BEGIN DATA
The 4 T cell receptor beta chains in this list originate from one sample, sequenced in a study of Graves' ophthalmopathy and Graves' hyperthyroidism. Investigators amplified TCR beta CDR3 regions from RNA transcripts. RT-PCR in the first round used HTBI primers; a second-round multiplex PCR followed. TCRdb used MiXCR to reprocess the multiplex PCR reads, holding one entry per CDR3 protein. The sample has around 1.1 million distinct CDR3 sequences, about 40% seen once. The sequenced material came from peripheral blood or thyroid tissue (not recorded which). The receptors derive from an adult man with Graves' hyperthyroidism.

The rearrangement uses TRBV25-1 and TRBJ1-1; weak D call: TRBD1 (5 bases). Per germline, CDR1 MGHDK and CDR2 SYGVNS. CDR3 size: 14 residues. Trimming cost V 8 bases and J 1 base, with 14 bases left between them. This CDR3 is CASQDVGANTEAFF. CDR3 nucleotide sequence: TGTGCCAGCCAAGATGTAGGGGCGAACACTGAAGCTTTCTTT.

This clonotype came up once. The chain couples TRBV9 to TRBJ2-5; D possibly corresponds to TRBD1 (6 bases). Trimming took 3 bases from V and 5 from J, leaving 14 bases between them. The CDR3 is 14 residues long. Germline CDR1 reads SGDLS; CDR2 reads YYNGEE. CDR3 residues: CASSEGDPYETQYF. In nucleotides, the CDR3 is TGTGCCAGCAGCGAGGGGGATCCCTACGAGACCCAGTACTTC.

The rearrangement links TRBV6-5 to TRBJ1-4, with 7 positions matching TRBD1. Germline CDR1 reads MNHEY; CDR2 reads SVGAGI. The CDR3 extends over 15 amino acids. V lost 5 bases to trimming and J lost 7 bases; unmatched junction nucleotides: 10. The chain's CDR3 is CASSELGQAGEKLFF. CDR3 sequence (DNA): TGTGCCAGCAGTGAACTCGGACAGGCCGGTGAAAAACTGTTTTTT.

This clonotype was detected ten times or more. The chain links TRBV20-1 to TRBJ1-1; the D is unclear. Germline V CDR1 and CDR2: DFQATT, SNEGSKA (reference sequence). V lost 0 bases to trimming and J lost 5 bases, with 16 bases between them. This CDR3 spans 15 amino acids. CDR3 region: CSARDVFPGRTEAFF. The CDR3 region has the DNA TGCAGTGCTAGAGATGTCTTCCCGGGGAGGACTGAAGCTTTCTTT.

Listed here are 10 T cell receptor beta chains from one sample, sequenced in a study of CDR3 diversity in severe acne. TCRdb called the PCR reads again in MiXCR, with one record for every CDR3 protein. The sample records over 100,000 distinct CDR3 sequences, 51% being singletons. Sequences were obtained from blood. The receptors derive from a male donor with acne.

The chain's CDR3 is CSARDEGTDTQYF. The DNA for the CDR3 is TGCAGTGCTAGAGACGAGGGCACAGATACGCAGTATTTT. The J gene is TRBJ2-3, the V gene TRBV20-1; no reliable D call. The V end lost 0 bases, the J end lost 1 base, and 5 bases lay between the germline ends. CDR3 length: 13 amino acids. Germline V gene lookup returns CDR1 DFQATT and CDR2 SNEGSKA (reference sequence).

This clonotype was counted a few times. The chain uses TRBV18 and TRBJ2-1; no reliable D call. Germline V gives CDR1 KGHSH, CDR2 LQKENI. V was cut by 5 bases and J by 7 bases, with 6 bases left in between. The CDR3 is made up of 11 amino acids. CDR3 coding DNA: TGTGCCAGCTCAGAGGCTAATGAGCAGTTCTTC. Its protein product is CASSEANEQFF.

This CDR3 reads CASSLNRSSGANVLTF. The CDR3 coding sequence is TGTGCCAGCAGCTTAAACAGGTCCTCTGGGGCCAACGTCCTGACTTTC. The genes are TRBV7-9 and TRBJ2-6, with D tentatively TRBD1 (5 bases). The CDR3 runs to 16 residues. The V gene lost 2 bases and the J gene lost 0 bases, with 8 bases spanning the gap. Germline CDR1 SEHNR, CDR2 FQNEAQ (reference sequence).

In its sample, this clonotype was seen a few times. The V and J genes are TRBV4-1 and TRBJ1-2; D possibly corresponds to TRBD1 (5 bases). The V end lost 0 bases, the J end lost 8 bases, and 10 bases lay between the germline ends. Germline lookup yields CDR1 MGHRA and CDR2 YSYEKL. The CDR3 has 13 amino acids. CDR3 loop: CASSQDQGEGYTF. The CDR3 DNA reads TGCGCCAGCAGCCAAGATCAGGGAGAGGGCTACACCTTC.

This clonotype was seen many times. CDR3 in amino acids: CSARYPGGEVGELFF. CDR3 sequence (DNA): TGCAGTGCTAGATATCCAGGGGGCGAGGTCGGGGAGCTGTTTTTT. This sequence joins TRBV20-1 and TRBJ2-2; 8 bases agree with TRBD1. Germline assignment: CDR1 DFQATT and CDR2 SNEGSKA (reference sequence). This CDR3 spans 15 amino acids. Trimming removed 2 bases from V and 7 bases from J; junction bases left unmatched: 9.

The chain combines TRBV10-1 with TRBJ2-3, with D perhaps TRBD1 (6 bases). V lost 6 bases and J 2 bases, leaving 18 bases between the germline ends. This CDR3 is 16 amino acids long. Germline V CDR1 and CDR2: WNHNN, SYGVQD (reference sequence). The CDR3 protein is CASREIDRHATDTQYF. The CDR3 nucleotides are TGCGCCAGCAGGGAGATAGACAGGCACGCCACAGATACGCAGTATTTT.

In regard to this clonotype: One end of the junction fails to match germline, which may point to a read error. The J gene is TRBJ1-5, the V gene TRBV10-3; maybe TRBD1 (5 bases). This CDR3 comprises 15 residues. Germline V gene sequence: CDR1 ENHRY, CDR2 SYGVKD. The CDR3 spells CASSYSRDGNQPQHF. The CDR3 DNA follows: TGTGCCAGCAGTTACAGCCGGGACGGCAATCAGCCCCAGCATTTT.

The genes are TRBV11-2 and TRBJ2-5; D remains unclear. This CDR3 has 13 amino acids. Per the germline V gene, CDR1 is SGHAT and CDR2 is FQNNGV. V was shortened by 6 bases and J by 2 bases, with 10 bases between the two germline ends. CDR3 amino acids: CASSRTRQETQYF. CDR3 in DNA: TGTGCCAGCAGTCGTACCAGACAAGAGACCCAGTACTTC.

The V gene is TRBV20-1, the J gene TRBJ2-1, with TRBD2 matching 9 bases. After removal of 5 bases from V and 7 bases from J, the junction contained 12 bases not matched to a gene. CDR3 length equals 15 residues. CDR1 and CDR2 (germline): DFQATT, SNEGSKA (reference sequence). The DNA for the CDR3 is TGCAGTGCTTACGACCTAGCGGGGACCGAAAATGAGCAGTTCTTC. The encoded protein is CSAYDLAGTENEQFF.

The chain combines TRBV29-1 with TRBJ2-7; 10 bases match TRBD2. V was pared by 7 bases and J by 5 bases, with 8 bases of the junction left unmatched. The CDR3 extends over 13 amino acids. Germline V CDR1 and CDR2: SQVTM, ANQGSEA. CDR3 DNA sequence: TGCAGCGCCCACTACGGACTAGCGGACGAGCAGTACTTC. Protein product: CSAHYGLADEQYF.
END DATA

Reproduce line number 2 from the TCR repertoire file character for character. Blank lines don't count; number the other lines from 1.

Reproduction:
The rearrangement uses TRBV25-1 and TRBJ1-1; weak D call: TRBD1 (5 bases). Per germline, CDR1 MGHDK and CDR2 SYGVNS. CDR3 size: 14 residues. Trimming cost V 8 bases and J 1 base, with 14 bases left between them. This CDR3 is CASQDVGANTEAFF. CDR3 nucleotide sequence: TGTGCCAGCCAAGATGTAGGGGCGAACACTGAAGCTTTCTTT.